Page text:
steam inlet, a pipe communicating with the steam chamber, and extending into the water chamber, for conducting steam through the water, a settling chamber under the steam chamber, a pipe communicating between the water chamber and the settling chamber for conducting the water into the settling chamber, and an outlet for drawing off the water, substantially as described. "In a feed-water heater, a combInation of a water chamber provided with a water inlet, a stearn chamber provideu with a steam inlet, a pipe communicating with the steam chamber, and extending into the water chamber for conducting steam through the water, a settling chamber under the steam chamber, provided with a vertical partition, perforated in its lower portion, a pipe communicating between the water chamber and the settling chamber, terminating at its upper end at a point in the water chamber, between the surface and the bottom of the water, and an outlet for drawing off the water, substantially as described."
The water heater and purifier in question is of the class known as "open water heaters," or those in which the steam comes in direct contact with the water, as distinguished from closed heaters. The previous art in the matter of open heaters is best illustrated by pat-
ent No. 385,769, issued July 10,1888, to James Miller, the drawing of which follows:
" . ' 1'1'
The counsel· for' the defendants admit that the Miller heater is the nearest approllch to the one under consideration that the previous art discloses. It will be observed that in the Ferreira heater the exhaust steam is introduced into chamber O,-a chamber large enough to permit of great expansion to the steam. In the heater actually built by the patentee (and he expressly disclaims limiting himself to the dimensions set forth in the drawing), the cubic space of this chamber is nearly onehalf that of the superimposed water chamber. If constructed ao-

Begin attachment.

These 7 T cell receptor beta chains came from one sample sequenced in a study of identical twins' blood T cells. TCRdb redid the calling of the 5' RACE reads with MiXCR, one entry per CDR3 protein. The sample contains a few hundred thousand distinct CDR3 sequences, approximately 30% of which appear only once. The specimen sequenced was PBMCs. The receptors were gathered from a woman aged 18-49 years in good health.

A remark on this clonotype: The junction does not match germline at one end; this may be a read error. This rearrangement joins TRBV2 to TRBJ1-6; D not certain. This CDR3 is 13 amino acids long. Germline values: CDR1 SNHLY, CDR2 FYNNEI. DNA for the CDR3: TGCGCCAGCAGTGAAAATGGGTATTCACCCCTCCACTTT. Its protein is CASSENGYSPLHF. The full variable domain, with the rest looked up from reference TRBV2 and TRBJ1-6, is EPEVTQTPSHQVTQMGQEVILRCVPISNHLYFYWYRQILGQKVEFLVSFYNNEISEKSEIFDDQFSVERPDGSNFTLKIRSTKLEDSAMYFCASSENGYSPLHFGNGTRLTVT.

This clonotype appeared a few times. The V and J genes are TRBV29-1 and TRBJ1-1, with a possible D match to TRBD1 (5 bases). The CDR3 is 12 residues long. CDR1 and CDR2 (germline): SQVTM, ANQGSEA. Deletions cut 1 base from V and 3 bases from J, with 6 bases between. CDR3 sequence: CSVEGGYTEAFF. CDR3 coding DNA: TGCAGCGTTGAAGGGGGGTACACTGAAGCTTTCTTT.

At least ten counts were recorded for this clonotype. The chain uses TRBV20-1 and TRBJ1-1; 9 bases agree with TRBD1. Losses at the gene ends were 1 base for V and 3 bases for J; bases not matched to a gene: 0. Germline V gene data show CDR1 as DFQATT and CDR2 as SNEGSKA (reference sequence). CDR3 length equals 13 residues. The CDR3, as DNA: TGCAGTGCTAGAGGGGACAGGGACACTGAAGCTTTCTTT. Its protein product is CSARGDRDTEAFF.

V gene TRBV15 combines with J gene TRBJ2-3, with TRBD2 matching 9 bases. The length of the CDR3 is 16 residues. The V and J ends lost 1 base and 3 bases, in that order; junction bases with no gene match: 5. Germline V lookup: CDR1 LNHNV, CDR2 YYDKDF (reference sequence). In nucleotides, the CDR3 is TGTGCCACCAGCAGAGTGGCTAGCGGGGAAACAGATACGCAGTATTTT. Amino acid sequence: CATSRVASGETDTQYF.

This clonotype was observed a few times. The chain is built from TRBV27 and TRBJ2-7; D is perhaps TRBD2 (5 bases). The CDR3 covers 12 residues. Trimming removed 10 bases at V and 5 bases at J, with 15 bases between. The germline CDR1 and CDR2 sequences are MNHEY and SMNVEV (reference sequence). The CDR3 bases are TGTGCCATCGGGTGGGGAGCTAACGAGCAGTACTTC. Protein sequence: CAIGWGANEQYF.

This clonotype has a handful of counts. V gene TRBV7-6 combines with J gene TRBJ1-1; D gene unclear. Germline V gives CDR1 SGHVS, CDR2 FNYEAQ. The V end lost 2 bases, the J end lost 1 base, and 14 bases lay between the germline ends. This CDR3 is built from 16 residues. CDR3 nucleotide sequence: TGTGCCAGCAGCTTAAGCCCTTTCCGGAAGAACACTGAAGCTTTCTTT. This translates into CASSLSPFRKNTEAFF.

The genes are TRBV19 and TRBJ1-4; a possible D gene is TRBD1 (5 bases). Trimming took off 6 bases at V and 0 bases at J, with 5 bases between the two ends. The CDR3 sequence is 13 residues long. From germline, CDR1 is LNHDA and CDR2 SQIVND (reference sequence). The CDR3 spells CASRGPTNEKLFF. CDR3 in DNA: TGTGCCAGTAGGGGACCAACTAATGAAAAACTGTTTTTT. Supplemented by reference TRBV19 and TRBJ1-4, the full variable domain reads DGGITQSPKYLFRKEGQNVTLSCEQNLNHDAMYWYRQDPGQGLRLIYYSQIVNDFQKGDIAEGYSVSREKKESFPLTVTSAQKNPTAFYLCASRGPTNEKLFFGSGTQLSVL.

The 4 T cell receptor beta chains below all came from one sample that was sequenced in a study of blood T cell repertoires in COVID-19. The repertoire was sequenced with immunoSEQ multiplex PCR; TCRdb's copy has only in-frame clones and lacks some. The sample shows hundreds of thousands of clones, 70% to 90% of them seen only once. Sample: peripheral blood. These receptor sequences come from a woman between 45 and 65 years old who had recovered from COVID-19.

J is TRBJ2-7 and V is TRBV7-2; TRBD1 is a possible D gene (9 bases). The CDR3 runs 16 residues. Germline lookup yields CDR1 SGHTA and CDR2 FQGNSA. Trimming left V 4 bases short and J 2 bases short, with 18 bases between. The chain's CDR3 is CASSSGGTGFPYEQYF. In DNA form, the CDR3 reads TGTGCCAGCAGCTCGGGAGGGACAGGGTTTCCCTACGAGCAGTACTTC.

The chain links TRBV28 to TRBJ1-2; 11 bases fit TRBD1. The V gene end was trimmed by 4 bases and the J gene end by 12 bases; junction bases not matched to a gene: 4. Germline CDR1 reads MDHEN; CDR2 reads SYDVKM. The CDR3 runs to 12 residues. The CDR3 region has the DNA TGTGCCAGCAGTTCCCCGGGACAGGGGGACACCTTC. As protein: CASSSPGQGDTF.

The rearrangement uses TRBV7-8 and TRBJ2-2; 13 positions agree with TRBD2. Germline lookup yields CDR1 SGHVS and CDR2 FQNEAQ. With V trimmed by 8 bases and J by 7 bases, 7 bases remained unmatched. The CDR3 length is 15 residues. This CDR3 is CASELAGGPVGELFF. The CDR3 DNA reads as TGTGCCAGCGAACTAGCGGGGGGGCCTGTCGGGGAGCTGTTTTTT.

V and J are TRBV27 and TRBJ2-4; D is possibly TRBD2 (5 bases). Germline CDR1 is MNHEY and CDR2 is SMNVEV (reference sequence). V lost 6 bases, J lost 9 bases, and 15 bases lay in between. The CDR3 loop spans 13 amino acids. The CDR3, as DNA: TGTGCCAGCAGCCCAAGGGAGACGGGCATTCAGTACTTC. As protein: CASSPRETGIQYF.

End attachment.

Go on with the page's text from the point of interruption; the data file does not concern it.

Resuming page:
cording to the drawings, the cubic quantity of the chamber would be, at least, one-eighth that of the water chamber. Reference to the Miller device shows that the steam chamber into which the steam is first introduced is only a pipe extending laterally throughout the water cylinder, and having water on all sides of it Reference to Fig. 2 of the Miller patent will show that the cubic quantity of this pipe was only a small fraction of the cubic quantity of the entire surroundi.ngs of the water space. In the Miller patent no considerable room was afforded for expansion before the steam was forced through the vertical pipes into contact with the water. Large space for steam expansion after it comes into the steam chamber, and before it is forced again into actual contact with the water, is a feature of the Ferreira device wholly wanting to the Miller device, and to any of the open heaters of the prior art. It is claimed by the experts that this feature is just what makes the Ferreira device a successful heater, and that its absence prevented all predecessors in that class from being successful. Among the reasons urged are (1) that the expansion of the steam in the steam chamber has the effect of separating the steam from the oil, thus driving the steam, purified, into contact with the water; and (2) that the room for expansion in this chamber permits of a freer exhaust from the steam pipes; the expansion destroying its compactness, there is no tendency to drive back or impede the steam from the exhaust pipe. This particularization of advantages is, of course, strenuously contested by the counsel, and the experts, for the defendants. The theory advanced seems plausible, but I am not prepared to say with any degree of certainty that it is sound. It may be that the complainant's expert has not put his finger upon the exact reason why a large steam chamber between the steam pipe and water contact, affording space for expansion, is desirable. But that such chamber is, in fact, desirable,-indeed, necessary to a successful heater,-is, lthink, clearly proven by the record in this case. Neither the Miller heater, nor any of the open heaters of the previous art, ever obtained a foothold in the public favor. For some reason or other, they were rejected in favor of the closed heaters. The Ferreira heater, on the contrary, has established itself as a practically successful device. In Chicago alone, it has obtained a place in the heating apparatuses in connection with the Masonic Temple, the Ohamber of Commerce, the Ashland Block, the Chicago Athletic Club, the Montauk, the Willoughby Building, Montgomery, Ward & Co. Building, the Hartford, the Y. M. C. A. Building, the Kimball, Sprague, Warner & Co. Building, the Leland Hotel, the Chicago Beach Hotel, the Chicago Public Library, the Rookery Building, and many others of similar size; and in other cities its success seems to have been no less marked. Success like this proves, by the best evidence at hand, that the heater in question made a great advance, in some of its features, upon its unsuccessful predecessors. I am strongly impressed with the belief that the cause of such success resides in the introduction of a steam chamber giving large space for expansion before the steam comes in contact with the water. It il'! insisted that the functions of the steam chamber now particularly pointed out-such as separation of the oil from the steam-